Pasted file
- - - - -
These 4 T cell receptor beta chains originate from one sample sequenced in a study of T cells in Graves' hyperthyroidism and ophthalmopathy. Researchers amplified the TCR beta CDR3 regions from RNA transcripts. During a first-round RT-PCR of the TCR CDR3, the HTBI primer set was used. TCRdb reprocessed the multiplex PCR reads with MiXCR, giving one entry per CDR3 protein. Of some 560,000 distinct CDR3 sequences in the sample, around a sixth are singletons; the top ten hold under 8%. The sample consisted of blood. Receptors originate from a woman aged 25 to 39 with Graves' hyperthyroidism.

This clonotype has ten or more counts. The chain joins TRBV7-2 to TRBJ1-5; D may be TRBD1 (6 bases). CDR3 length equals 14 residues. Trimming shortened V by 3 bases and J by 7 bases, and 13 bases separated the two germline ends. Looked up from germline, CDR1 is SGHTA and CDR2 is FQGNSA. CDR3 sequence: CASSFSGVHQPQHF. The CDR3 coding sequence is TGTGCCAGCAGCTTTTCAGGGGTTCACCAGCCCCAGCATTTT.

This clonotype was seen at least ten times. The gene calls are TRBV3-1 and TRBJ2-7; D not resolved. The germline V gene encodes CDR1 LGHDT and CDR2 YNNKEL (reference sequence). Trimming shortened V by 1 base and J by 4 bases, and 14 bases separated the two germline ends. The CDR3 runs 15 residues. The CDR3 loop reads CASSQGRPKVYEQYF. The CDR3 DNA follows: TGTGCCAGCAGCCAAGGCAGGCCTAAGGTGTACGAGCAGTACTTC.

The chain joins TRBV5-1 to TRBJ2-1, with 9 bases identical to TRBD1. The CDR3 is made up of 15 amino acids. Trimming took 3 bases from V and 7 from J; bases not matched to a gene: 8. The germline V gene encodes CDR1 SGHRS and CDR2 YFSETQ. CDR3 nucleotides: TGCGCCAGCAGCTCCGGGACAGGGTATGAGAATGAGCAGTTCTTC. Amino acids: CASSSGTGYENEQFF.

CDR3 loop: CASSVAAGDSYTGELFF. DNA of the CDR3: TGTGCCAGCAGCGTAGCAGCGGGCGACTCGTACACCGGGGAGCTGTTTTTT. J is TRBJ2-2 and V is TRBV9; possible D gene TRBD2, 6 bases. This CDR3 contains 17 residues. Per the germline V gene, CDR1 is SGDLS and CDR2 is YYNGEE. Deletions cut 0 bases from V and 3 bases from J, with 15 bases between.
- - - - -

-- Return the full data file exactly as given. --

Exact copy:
These 4 T cell receptor beta chains originate from one sample sequenced in a study of T cells in Graves' hyperthyroidism and ophthalmopathy. Researchers amplified the TCR beta CDR3 regions from RNA transcripts. During a first-round RT-PCR of the TCR CDR3, the HTBI primer set was used. TCRdb reprocessed the multiplex PCR reads with MiXCR, giving one entry per CDR3 protein. Of some 560,000 distinct CDR3 sequences in the sample, around a sixth are singletons; the top ten hold under 8%. The sample consisted of blood. Receptors originate from a woman aged 25 to 39 with Graves' hyperthyroidism.

This clonotype has ten or more counts. The chain joins TRBV7-2 to TRBJ1-5; D may be TRBD1 (6 bases). CDR3 length equals 14 residues. Trimming shortened V by 3 bases and J by 7 bases, and 13 bases separated the two germline ends. Looked up from germline, CDR1 is SGHTA and CDR2 is FQGNSA. CDR3 sequence: CASSFSGVHQPQHF. The CDR3 coding sequence is TGTGCCAGCAGCTTTTCAGGGGTTCACCAGCCCCAGCATTTT.

This clonotype was seen at least ten times. The gene calls are TRBV3-1 and TRBJ2-7; D not resolved. The germline V gene encodes CDR1 LGHDT and CDR2 YNNKEL (reference sequence). Trimming shortened V by 1 base and J by 4 bases, and 14 bases separated the two germline ends. The CDR3 runs 15 residues. The CDR3 loop reads CASSQGRPKVYEQYF. The CDR3 DNA follows: TGTGCCAGCAGCCAAGGCAGGCCTAAGGTGTACGAGCAGTACTTC.

The chain joins TRBV5-1 to TRBJ2-1, with 9 bases identical to TRBD1. The CDR3 is made up of 15 amino acids. Trimming took 3 bases from V and 7 from J; bases not matched to a gene: 8. The germline V gene encodes CDR1 SGHRS and CDR2 YFSETQ. CDR3 nucleotides: TGCGCCAGCAGCTCCGGGACAGGGTATGAGAATGAGCAGTTCTTC. Amino acids: CASSSGTGYENEQFF.

CDR3 loop: CASSVAAGDSYTGELFF. DNA of the CDR3: TGTGCCAGCAGCGTAGCAGCGGGCGACTCGTACACCGGGGAGCTGTTTTTT. J is TRBJ2-2 and V is TRBV9; possible D gene TRBD2, 6 bases. This CDR3 contains 17 residues. Per the germline V gene, CDR1 is SGDLS and CDR2 is YYNGEE. Deletions cut 0 bases from V and 3 bases from J, with 15 bases between.